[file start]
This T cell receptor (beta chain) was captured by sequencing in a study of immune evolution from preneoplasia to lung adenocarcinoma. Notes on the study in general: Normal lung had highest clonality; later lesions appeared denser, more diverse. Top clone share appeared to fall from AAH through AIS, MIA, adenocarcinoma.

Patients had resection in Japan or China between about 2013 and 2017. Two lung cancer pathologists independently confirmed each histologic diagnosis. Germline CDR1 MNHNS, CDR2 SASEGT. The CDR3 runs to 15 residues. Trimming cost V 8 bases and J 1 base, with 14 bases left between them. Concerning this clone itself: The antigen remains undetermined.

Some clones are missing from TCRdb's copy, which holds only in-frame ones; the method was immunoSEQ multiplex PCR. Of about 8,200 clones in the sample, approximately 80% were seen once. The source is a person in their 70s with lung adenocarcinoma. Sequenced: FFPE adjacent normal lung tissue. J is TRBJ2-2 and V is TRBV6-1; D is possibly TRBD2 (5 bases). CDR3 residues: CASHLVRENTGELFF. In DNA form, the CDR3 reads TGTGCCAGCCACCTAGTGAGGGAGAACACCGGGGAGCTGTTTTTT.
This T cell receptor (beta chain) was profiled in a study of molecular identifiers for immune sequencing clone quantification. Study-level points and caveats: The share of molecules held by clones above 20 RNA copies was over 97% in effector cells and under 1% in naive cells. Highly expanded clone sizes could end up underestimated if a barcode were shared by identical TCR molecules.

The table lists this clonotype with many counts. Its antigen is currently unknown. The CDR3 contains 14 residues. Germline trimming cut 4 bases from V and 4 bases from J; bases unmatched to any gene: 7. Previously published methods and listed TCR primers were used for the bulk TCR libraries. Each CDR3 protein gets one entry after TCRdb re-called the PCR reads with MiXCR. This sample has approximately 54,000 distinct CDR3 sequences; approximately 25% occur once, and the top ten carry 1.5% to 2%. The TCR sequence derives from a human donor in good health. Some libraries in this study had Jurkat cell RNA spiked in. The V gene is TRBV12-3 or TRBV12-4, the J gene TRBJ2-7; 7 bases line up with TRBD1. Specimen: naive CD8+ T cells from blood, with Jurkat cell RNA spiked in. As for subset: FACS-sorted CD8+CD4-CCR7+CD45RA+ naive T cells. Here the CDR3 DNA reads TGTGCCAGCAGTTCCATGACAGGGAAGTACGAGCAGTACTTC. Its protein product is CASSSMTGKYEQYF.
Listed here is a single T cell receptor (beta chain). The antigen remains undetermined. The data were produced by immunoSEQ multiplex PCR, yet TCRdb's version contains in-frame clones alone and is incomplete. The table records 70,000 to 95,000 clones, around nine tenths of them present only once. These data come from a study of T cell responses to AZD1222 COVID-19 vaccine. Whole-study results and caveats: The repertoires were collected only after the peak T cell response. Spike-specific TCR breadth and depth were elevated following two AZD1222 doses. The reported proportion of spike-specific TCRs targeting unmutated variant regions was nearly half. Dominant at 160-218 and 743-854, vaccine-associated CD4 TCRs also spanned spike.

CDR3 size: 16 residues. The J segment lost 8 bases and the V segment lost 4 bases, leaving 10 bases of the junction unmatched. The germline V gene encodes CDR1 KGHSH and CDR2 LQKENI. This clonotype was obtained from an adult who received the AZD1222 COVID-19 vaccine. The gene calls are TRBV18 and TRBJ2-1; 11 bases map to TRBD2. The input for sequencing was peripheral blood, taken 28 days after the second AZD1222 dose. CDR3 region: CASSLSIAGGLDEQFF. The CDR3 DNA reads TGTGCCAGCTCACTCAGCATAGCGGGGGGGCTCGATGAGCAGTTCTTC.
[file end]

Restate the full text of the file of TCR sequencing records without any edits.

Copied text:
This T cell receptor (beta chain) was captured by sequencing in a study of immune evolution from preneoplasia to lung adenocarcinoma. Notes on the study in general: Normal lung had highest clonality; later lesions appeared denser, more diverse. Top clone share appeared to fall from AAH through AIS, MIA, adenocarcinoma.

Patients had resection in Japan or China between about 2013 and 2017. Two lung cancer pathologists independently confirmed each histologic diagnosis. Germline CDR1 MNHNS, CDR2 SASEGT. The CDR3 runs to 15 residues. Trimming cost V 8 bases and J 1 base, with 14 bases left between them. Concerning this clone itself: The antigen remains undetermined.

Some clones are missing from TCRdb's copy, which holds only in-frame ones; the method was immunoSEQ multiplex PCR. Of about 8,200 clones in the sample, approximately 80% were seen once. The source is a person in their 70s with lung adenocarcinoma. Sequenced: FFPE adjacent normal lung tissue. J is TRBJ2-2 and V is TRBV6-1; D is possibly TRBD2 (5 bases). CDR3 residues: CASHLVRENTGELFF. In DNA form, the CDR3 reads TGTGCCAGCCACCTAGTGAGGGAGAACACCGGGGAGCTGTTTTTT.
This T cell receptor (beta chain) was profiled in a study of molecular identifiers for immune sequencing clone quantification. Study-level points and caveats: The share of molecules held by clones above 20 RNA copies was over 97% in effector cells and under 1% in naive cells. Highly expanded clone sizes could end up underestimated if a barcode were shared by identical TCR molecules.

The table lists this clonotype with many counts. Its antigen is currently unknown. The CDR3 contains 14 residues. Germline trimming cut 4 bases from V and 4 bases from J; bases unmatched to any gene: 7. Previously published methods and listed TCR primers were used for the bulk TCR libraries. Each CDR3 protein gets one entry after TCRdb re-called the PCR reads with MiXCR. This sample has approximately 54,000 distinct CDR3 sequences; approximately 25% occur once, and the top ten carry 1.5% to 2%. The TCR sequence derives from a human donor in good health. Some libraries in this study had Jurkat cell RNA spiked in. The V gene is TRBV12-3 or TRBV12-4, the J gene TRBJ2-7; 7 bases line up with TRBD1. Specimen: naive CD8+ T cells from blood, with Jurkat cell RNA spiked in. As for subset: FACS-sorted CD8+CD4-CCR7+CD45RA+ naive T cells. Here the CDR3 DNA reads TGTGCCAGCAGTTCCATGACAGGGAAGTACGAGCAGTACTTC. Its protein product is CASSSMTGKYEQYF.
Listed here is a single T cell receptor (beta chain). The antigen remains undetermined. The data were produced by immunoSEQ multiplex PCR, yet TCRdb's version contains in-frame clones alone and is incomplete. The table records 70,000 to 95,000 clones, around nine tenths of them present only once. These data come from a study of T cell responses to AZD1222 COVID-19 vaccine. Whole-study results and caveats: The repertoires were collected only after the peak T cell response. Spike-specific TCR breadth and depth were elevated following two AZD1222 doses. The reported proportion of spike-specific TCRs targeting unmutated variant regions was nearly half. Dominant at 160-218 and 743-854, vaccine-associated CD4 TCRs also spanned spike.

CDR3 size: 16 residues. The J segment lost 8 bases and the V segment lost 4 bases, leaving 10 bases of the junction unmatched. The germline V gene encodes CDR1 KGHSH and CDR2 LQKENI. This clonotype was obtained from an adult who received the AZD1222 COVID-19 vaccine. The gene calls are TRBV18 and TRBJ2-1; 11 bases map to TRBD2. The input for sequencing was peripheral blood, taken 28 days after the second AZD1222 dose. CDR3 region: CASSLSIAGGLDEQFF. The CDR3 DNA reads TGTGCCAGCTCACTCAGCATAGCGGGGGGGCTCGATGAGCAGTTCTTC.